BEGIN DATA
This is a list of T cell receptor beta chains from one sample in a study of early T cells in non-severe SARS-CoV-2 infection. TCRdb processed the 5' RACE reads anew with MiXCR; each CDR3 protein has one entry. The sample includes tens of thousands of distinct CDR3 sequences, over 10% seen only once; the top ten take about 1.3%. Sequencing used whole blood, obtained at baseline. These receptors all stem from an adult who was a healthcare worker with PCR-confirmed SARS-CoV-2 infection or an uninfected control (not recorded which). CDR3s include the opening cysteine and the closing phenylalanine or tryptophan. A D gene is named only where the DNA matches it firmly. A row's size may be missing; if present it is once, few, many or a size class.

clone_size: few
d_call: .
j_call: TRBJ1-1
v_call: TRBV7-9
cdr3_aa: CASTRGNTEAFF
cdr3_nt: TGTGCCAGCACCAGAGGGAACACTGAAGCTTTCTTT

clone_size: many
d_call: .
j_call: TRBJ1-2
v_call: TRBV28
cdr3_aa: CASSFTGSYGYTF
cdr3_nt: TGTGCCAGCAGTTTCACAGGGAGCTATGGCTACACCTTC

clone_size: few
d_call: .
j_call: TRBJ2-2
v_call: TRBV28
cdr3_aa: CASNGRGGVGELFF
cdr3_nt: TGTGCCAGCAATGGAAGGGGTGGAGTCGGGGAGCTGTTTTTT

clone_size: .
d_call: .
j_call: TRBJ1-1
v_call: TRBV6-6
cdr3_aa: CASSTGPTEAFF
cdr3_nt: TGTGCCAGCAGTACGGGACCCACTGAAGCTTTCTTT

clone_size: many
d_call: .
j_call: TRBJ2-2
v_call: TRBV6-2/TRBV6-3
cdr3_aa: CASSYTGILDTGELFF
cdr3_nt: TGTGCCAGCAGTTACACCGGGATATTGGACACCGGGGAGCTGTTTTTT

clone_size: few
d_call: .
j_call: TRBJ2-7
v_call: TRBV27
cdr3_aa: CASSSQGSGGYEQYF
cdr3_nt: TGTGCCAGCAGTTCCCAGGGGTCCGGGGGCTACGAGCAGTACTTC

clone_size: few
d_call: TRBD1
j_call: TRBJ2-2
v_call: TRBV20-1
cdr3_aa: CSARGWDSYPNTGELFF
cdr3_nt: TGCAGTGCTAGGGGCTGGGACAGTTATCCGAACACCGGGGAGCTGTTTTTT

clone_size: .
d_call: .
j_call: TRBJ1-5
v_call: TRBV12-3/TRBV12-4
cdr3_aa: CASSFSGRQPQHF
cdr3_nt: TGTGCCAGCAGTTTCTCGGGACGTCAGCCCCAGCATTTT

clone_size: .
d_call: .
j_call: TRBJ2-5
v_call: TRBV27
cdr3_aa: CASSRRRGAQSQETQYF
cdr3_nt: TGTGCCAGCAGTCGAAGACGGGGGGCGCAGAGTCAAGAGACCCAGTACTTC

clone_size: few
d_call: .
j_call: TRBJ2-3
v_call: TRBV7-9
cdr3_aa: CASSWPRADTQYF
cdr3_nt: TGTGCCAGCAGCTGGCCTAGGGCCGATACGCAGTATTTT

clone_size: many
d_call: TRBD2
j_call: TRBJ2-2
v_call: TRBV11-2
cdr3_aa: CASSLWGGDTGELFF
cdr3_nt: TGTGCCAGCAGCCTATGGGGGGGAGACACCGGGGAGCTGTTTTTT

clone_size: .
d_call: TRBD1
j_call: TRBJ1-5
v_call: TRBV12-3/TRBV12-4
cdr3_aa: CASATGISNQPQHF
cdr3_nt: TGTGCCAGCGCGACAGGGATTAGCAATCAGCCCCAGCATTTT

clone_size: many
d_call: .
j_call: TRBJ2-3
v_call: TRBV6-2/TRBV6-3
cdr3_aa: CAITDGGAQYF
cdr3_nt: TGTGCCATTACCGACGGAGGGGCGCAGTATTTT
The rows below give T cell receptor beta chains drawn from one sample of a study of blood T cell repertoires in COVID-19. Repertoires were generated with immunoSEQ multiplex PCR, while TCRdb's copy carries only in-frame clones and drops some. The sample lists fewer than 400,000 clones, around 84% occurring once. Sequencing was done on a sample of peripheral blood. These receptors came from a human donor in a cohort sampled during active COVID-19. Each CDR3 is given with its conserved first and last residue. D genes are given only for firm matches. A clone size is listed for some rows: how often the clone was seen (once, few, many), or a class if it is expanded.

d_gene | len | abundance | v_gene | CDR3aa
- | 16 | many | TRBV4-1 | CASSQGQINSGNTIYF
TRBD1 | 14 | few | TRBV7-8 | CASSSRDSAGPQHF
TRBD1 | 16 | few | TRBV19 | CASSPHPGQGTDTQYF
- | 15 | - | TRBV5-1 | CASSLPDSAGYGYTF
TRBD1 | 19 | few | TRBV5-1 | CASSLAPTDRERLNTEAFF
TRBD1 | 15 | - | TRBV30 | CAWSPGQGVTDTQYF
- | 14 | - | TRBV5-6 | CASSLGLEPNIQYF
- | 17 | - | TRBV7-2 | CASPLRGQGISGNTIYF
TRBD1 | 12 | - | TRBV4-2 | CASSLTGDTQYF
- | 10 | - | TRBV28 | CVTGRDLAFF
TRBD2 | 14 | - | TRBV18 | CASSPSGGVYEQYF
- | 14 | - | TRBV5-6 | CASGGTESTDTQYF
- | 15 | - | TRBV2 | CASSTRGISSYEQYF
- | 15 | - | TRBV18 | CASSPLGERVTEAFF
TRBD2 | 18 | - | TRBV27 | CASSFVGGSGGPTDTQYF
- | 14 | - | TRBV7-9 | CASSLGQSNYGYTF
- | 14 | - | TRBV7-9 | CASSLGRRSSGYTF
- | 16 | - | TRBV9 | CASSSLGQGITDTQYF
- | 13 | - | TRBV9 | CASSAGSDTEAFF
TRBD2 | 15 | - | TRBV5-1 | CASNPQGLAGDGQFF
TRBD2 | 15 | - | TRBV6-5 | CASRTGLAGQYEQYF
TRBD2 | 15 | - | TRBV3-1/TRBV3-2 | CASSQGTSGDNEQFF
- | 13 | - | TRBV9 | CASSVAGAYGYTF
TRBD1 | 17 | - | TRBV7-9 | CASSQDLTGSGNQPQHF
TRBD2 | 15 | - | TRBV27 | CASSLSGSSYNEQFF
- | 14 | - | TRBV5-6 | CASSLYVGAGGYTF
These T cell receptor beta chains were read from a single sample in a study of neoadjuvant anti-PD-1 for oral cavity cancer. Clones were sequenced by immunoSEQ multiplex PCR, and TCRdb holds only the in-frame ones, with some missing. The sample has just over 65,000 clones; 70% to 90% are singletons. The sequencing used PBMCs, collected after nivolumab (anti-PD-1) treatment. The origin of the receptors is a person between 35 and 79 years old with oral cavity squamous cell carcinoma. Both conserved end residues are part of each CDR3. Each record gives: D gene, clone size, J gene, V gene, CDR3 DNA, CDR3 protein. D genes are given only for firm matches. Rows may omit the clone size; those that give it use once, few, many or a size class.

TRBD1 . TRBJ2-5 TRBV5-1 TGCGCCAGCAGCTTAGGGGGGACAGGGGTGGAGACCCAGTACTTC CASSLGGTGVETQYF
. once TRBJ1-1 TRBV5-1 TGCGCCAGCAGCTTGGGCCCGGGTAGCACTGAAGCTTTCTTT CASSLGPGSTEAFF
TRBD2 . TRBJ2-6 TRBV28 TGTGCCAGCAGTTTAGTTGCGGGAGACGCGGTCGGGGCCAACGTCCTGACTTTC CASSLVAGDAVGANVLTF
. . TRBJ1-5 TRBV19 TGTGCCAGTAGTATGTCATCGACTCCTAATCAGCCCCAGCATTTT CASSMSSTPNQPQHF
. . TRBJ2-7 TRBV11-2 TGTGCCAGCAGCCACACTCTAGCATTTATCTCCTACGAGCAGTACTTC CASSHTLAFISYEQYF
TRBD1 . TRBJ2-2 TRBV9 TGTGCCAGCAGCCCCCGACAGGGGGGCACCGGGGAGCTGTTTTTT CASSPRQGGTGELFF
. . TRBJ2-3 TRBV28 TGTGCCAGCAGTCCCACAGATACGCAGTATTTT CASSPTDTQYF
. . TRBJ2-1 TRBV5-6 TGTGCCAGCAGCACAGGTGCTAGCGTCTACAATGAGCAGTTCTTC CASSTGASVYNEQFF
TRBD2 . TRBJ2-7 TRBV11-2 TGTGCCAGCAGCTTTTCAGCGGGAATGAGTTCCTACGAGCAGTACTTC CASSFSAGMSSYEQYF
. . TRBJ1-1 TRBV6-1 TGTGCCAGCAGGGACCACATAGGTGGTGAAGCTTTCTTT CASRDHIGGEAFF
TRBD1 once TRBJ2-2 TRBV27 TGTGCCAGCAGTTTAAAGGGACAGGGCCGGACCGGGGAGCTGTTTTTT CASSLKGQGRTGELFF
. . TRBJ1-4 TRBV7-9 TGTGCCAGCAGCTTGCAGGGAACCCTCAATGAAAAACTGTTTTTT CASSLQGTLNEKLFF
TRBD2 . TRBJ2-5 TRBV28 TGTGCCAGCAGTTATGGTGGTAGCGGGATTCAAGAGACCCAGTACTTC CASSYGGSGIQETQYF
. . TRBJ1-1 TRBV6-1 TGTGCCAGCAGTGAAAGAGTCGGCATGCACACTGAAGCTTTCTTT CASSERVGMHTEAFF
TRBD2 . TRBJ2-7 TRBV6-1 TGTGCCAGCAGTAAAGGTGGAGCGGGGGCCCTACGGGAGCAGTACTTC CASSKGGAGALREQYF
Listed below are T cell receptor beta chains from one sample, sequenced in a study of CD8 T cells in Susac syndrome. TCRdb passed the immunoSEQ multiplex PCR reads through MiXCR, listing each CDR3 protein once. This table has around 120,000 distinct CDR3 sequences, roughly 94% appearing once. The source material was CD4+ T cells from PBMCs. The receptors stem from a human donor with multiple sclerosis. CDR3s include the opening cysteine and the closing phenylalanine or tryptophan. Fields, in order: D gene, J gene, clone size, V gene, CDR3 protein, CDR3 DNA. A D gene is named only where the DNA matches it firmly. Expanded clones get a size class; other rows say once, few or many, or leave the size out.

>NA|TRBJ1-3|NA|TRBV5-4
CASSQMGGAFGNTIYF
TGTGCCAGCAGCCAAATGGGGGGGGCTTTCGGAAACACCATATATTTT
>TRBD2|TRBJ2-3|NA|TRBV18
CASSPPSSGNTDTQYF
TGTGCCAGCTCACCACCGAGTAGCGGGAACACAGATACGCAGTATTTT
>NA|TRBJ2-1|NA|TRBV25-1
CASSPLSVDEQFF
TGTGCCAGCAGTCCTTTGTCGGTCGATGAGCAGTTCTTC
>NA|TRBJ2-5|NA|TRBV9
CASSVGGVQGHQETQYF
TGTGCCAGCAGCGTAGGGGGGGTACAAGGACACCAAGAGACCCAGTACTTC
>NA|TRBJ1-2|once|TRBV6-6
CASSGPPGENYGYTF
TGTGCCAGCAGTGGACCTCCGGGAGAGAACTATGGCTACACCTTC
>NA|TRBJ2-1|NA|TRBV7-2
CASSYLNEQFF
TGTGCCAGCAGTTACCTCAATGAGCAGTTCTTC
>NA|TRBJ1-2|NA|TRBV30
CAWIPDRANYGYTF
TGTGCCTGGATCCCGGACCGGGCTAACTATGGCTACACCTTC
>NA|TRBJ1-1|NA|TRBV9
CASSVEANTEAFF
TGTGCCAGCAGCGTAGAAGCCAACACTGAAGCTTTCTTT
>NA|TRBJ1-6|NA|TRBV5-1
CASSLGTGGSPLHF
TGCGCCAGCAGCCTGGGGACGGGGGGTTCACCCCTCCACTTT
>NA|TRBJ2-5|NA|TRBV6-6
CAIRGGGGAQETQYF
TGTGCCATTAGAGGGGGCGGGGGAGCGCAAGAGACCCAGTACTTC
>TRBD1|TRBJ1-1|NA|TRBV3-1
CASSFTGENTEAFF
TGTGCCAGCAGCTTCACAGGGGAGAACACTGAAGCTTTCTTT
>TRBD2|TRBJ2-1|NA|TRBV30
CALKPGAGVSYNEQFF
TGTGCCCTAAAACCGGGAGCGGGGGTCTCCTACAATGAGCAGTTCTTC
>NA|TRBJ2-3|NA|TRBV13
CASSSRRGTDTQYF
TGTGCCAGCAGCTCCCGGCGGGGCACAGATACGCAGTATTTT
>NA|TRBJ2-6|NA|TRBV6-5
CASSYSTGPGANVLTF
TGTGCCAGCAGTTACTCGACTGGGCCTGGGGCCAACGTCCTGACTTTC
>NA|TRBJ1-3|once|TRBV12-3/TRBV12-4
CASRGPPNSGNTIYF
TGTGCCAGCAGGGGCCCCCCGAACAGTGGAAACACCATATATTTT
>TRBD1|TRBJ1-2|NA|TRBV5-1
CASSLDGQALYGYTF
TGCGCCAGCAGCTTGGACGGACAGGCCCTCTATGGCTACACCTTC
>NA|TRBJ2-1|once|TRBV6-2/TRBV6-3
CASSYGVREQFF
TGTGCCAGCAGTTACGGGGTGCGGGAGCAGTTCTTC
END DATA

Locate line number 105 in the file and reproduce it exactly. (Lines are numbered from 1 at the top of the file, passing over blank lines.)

TRBD1 | 17 | - | TRBV7-9 | CASSQDLTGSGNQPQHF